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Judith Godwin: Paintings

"On Target," 1986

By Blake de Pastino | Posted 3/5/2003


Judith Godwin

Towson University's Holtzman Art Gallery through March 22

Judith Godwin's career has the customs stickers of the past 50 years of art plastered all over it. After an earthy Southern upbringing, she studied in New York in the early 1950s under Hans Hofmann, one of the last, best acolytes of Henri Matisse. His diction lessons in color and form prepared her for Abstract Expressionism, which was just then settling in as the lingua franca of American art. Soon, her alignment with the movement became solid, if not doctrinaire. Brush in hand, she used aggressive strokes, demanding hues, large-scale canvases. Outside the studio, she hung out with the nursemaid of Abstract Expressionism, art dealer Betty Parsons, and bought Franz Kline's old brownstone in Greenwich Village.

But as events progressed, so did Godwin. When the shock of Ab Ex had worn off by the early '70s, she began experimenting with environmental art, in keeping with the times. By the mid-'80s, she was around to herald "The Return of Abstraction" in a Manhattan group show. And as you can see in the exhibit of her most recent work, hanging now at Towson University's Holtzman Gallery, through it all she never left the strident, post-war spirit of those early days far behind.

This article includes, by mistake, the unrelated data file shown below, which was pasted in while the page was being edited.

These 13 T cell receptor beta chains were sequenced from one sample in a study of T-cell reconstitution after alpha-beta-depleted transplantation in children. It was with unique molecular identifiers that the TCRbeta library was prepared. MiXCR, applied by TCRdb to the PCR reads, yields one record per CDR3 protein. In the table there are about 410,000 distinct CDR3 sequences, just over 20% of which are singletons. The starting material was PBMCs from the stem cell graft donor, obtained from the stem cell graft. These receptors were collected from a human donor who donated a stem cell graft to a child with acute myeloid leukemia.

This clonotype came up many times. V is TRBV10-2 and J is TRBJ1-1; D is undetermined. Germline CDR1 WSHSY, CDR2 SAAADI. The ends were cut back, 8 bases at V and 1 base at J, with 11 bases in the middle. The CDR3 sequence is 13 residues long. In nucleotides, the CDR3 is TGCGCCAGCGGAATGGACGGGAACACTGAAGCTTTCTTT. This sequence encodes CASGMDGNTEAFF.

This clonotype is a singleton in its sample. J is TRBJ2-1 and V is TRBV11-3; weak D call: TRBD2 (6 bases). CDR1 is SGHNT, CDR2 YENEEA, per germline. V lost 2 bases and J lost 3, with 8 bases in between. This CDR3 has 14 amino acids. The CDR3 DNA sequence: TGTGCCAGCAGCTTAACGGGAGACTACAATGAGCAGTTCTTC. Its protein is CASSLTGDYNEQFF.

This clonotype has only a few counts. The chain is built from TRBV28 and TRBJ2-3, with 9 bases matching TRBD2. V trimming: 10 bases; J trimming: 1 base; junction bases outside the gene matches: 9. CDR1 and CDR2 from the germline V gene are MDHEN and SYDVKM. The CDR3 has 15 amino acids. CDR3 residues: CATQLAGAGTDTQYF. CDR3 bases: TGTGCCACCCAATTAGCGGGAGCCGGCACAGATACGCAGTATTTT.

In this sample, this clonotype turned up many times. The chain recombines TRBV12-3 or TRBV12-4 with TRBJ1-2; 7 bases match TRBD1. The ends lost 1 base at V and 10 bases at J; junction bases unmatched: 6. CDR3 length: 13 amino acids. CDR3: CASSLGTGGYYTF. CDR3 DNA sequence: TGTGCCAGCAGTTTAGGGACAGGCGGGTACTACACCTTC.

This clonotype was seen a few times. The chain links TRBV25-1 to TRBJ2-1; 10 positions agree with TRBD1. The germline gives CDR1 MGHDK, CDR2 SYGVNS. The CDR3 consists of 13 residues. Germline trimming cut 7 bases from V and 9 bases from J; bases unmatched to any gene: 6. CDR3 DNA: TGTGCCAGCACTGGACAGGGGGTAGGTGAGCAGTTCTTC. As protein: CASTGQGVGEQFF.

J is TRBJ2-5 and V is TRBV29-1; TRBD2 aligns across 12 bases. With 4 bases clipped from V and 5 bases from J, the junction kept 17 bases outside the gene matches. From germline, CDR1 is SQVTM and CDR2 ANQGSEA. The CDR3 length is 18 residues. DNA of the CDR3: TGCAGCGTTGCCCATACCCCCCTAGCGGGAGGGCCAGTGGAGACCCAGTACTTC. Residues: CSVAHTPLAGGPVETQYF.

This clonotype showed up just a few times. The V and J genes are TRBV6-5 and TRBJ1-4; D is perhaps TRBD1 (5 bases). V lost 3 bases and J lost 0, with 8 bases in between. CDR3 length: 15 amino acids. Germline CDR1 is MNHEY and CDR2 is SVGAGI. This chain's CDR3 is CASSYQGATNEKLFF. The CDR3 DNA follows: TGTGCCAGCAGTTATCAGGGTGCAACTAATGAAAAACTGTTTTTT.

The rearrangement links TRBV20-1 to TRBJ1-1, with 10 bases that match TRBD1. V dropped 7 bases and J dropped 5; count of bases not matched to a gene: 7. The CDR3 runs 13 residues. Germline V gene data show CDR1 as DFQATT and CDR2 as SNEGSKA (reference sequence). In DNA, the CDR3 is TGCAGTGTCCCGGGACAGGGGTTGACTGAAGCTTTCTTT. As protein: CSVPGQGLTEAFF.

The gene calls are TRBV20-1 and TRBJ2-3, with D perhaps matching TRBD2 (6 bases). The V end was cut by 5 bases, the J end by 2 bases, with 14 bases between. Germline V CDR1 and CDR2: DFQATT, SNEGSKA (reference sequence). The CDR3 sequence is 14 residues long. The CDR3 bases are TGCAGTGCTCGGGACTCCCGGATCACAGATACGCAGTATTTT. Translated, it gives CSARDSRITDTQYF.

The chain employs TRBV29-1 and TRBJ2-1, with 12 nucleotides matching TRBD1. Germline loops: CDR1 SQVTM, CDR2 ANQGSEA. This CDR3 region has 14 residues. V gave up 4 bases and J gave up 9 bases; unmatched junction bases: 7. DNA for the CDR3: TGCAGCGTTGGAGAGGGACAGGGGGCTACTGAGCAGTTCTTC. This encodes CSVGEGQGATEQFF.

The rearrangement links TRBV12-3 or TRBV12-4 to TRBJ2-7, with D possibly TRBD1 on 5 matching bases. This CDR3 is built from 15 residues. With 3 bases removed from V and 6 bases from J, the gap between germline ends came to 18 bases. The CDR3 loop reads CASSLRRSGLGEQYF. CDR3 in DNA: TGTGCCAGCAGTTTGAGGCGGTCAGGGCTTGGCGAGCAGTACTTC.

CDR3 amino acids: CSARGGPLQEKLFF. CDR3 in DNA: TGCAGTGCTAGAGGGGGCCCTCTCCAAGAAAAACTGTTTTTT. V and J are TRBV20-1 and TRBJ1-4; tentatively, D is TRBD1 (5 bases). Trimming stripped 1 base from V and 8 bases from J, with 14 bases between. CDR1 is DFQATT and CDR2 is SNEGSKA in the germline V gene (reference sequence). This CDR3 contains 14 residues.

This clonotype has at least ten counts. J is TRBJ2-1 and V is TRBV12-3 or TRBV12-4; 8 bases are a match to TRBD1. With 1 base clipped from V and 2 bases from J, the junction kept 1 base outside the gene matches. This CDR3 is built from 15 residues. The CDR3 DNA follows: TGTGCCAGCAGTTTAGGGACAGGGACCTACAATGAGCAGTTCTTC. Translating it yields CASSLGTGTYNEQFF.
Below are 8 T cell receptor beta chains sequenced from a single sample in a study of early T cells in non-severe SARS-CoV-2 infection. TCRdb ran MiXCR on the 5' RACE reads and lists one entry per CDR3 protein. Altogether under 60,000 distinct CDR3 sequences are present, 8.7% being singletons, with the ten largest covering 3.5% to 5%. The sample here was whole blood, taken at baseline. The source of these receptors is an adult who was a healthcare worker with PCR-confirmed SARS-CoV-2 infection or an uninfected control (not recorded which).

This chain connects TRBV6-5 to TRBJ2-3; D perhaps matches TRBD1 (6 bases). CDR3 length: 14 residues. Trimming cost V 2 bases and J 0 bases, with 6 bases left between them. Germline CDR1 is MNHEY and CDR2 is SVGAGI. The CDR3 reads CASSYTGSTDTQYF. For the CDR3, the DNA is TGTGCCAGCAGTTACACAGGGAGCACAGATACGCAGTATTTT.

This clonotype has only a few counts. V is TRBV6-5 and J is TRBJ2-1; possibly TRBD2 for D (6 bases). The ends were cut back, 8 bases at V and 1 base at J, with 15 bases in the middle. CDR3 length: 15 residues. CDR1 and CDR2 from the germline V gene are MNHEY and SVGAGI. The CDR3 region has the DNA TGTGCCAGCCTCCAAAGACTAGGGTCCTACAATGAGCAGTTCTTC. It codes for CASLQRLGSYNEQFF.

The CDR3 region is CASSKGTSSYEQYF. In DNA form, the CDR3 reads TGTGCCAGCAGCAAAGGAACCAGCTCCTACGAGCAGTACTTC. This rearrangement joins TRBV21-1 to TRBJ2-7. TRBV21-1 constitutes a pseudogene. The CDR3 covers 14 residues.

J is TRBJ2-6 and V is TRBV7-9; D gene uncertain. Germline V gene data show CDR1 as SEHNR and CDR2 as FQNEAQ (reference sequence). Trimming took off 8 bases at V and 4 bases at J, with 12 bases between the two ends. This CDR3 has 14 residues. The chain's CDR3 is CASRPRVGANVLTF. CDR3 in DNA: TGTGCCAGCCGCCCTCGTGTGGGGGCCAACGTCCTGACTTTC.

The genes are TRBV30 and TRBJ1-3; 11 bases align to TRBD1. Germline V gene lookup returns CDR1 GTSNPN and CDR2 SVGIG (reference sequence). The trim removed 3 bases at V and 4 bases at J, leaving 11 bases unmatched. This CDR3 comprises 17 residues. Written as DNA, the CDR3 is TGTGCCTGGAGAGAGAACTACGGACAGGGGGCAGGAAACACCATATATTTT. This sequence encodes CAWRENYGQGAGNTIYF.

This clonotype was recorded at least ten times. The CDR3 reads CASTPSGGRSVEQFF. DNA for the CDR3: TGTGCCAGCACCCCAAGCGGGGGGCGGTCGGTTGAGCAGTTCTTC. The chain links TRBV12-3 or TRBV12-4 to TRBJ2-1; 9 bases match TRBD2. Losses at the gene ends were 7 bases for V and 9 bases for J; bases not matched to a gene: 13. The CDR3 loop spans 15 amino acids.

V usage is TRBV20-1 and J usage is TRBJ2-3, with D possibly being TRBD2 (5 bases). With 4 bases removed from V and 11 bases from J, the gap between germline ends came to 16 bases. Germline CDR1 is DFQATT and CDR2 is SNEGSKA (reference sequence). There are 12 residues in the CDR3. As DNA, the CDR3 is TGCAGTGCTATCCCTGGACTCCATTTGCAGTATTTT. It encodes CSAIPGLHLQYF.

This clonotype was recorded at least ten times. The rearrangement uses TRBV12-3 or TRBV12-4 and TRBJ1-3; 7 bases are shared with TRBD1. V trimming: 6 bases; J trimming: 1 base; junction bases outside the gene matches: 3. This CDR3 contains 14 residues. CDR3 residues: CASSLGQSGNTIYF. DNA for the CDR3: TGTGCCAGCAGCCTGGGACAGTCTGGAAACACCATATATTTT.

Though Godwin was and remains very much a product of her time, her work is not set to the clock. These latest pieces--all made since 1986--reflect her increasingly unique dialect of the expressionist approach. Pieces like "Memories" and "The Ring" are dominated by neat, almost architectural semicircles in addition to Ab Ex's trademark swaths of paint. Her brushstrokes are uncommonly wide and muscular. And she pulls on ugly colors that are supposedly inspired by nature but actually recall just the opposite--fake-grape purple, sea-foam green, disco-era gold, Barbie pink. But by far her most effective stamp on the style is the sheer restraint she calls on, even when surrounded by her own raucousness. While some of her better-known contemporaries gained fame by conquering every square inch of canvas, Godwin uses the silences of expressionism to make some of her most eloquent statements.

"On Target" (pictured here), which she painted in 1986, is probably the best measure of this. Two frames join together as an eight-foot-wide diptych, united across the bottom with a thin red arc, flanked by a brash angling of black on one side and striving lines of black, white, and gray on the other. But all that remains in between is the outline of a draftsperson's drawing triangle, five wrist-flicks of black paint, and enough decades of experience to let the rest of the blank canvas finish the job.

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